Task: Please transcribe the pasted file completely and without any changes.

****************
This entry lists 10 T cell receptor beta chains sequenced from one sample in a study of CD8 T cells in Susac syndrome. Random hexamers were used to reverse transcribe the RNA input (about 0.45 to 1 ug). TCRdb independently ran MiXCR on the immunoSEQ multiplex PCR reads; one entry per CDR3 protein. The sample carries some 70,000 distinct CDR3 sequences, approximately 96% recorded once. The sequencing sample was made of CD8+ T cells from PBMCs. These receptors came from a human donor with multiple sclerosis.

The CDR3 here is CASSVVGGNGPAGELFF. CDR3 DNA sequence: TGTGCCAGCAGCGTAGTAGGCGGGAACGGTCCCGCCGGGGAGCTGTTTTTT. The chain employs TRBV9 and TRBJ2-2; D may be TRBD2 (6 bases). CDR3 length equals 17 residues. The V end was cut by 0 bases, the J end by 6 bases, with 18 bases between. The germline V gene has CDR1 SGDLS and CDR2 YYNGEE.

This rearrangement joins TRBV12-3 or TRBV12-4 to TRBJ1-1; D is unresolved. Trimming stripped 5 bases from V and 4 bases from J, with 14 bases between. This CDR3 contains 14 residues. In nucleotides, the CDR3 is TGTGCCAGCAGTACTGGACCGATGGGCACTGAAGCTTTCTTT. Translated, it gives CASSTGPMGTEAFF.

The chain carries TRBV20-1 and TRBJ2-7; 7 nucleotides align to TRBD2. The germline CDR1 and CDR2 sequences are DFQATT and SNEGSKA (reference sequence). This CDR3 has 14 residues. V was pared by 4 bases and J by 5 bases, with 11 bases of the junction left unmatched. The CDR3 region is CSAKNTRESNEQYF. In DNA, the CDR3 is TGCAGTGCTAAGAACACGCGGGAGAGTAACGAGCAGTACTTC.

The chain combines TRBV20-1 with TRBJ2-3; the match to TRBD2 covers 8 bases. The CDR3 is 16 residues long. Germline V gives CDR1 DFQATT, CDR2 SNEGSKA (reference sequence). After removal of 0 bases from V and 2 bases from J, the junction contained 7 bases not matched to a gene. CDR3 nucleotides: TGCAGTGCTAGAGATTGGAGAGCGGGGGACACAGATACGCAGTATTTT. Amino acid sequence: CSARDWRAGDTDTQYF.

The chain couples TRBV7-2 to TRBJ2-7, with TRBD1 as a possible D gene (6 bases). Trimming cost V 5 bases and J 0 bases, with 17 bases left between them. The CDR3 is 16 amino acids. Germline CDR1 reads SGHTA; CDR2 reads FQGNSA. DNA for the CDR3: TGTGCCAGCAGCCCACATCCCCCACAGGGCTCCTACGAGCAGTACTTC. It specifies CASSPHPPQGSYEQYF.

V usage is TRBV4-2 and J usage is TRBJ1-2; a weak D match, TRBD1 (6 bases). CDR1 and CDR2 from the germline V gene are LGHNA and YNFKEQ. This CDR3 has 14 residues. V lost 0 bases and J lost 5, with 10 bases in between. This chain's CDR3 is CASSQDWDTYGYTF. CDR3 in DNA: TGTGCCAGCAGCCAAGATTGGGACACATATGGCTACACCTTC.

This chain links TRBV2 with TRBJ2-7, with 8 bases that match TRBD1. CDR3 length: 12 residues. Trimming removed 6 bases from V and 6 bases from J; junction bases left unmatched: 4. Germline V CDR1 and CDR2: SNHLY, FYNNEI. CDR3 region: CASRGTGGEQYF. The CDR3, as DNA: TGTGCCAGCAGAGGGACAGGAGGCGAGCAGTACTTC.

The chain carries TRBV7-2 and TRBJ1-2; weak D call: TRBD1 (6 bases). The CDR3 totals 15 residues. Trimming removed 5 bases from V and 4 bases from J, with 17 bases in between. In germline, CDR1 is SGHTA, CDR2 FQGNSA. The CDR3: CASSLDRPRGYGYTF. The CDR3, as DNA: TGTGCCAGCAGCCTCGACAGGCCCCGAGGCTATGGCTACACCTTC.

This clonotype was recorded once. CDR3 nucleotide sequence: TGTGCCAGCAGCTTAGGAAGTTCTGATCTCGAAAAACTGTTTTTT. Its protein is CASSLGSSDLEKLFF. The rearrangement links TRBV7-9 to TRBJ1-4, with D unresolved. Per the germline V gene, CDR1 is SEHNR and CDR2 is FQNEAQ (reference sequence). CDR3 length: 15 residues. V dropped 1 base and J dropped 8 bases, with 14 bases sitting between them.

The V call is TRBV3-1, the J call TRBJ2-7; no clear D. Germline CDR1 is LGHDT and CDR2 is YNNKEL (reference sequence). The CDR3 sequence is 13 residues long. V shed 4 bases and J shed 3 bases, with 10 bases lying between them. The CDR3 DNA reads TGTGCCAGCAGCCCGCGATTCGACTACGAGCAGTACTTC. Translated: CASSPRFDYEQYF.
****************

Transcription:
This entry lists 10 T cell receptor beta chains sequenced from one sample in a study of CD8 T cells in Susac syndrome. Random hexamers were used to reverse transcribe the RNA input (about 0.45 to 1 ug). TCRdb independently ran MiXCR on the immunoSEQ multiplex PCR reads; one entry per CDR3 protein. The sample carries some 70,000 distinct CDR3 sequences, approximately 96% recorded once. The sequencing sample was made of CD8+ T cells from PBMCs. These receptors came from a human donor with multiple sclerosis.

The CDR3 here is CASSVVGGNGPAGELFF. CDR3 DNA sequence: TGTGCCAGCAGCGTAGTAGGCGGGAACGGTCCCGCCGGGGAGCTGTTTTTT. The chain employs TRBV9 and TRBJ2-2; D may be TRBD2 (6 bases). CDR3 length equals 17 residues. The V end was cut by 0 bases, the J end by 6 bases, with 18 bases between. The germline V gene has CDR1 SGDLS and CDR2 YYNGEE.

This rearrangement joins TRBV12-3 or TRBV12-4 to TRBJ1-1; D is unresolved. Trimming stripped 5 bases from V and 4 bases from J, with 14 bases between. This CDR3 contains 14 residues. In nucleotides, the CDR3 is TGTGCCAGCAGTACTGGACCGATGGGCACTGAAGCTTTCTTT. Translated, it gives CASSTGPMGTEAFF.

The chain carries TRBV20-1 and TRBJ2-7; 7 nucleotides align to TRBD2. The germline CDR1 and CDR2 sequences are DFQATT and SNEGSKA (reference sequence). This CDR3 has 14 residues. V was pared by 4 bases and J by 5 bases, with 11 bases of the junction left unmatched. The CDR3 region is CSAKNTRESNEQYF. In DNA, the CDR3 is TGCAGTGCTAAGAACACGCGGGAGAGTAACGAGCAGTACTTC.

The chain combines TRBV20-1 with TRBJ2-3; the match to TRBD2 covers 8 bases. The CDR3 is 16 residues long. Germline V gives CDR1 DFQATT, CDR2 SNEGSKA (reference sequence). After removal of 0 bases from V and 2 bases from J, the junction contained 7 bases not matched to a gene. CDR3 nucleotides: TGCAGTGCTAGAGATTGGAGAGCGGGGGACACAGATACGCAGTATTTT. Amino acid sequence: CSARDWRAGDTDTQYF.

The chain couples TRBV7-2 to TRBJ2-7, with TRBD1 as a possible D gene (6 bases). Trimming cost V 5 bases and J 0 bases, with 17 bases left between them. The CDR3 is 16 amino acids. Germline CDR1 reads SGHTA; CDR2 reads FQGNSA. DNA for the CDR3: TGTGCCAGCAGCCCACATCCCCCACAGGGCTCCTACGAGCAGTACTTC. It specifies CASSPHPPQGSYEQYF.

V usage is TRBV4-2 and J usage is TRBJ1-2; a weak D match, TRBD1 (6 bases). CDR1 and CDR2 from the germline V gene are LGHNA and YNFKEQ. This CDR3 has 14 residues. V lost 0 bases and J lost 5, with 10 bases in between. This chain's CDR3 is CASSQDWDTYGYTF. CDR3 in DNA: TGTGCCAGCAGCCAAGATTGGGACACATATGGCTACACCTTC.

This chain links TRBV2 with TRBJ2-7, with 8 bases that match TRBD1. CDR3 length: 12 residues. Trimming removed 6 bases from V and 6 bases from J; junction bases left unmatched: 4. Germline V CDR1 and CDR2: SNHLY, FYNNEI. CDR3 region: CASRGTGGEQYF. The CDR3, as DNA: TGTGCCAGCAGAGGGACAGGAGGCGAGCAGTACTTC.

The chain carries TRBV7-2 and TRBJ1-2; weak D call: TRBD1 (6 bases). The CDR3 totals 15 residues. Trimming removed 5 bases from V and 4 bases from J, with 17 bases in between. In germline, CDR1 is SGHTA, CDR2 FQGNSA. The CDR3: CASSLDRPRGYGYTF. The CDR3, as DNA: TGTGCCAGCAGCCTCGACAGGCCCCGAGGCTATGGCTACACCTTC.

This clonotype was recorded once. CDR3 nucleotide sequence: TGTGCCAGCAGCTTAGGAAGTTCTGATCTCGAAAAACTGTTTTTT. Its protein is CASSLGSSDLEKLFF. The rearrangement links TRBV7-9 to TRBJ1-4, with D unresolved. Per the germline V gene, CDR1 is SEHNR and CDR2 is FQNEAQ (reference sequence). CDR3 length: 15 residues. V dropped 1 base and J dropped 8 bases, with 14 bases sitting between them.

The V call is TRBV3-1, the J call TRBJ2-7; no clear D. Germline CDR1 is LGHDT and CDR2 is YNNKEL (reference sequence). The CDR3 sequence is 13 residues long. V shed 4 bases and J shed 3 bases, with 10 bases lying between them. The CDR3 DNA reads TGTGCCAGCAGCCCGCGATTCGACTACGAGCAGTACTTC. Translated: CASSPRFDYEQYF.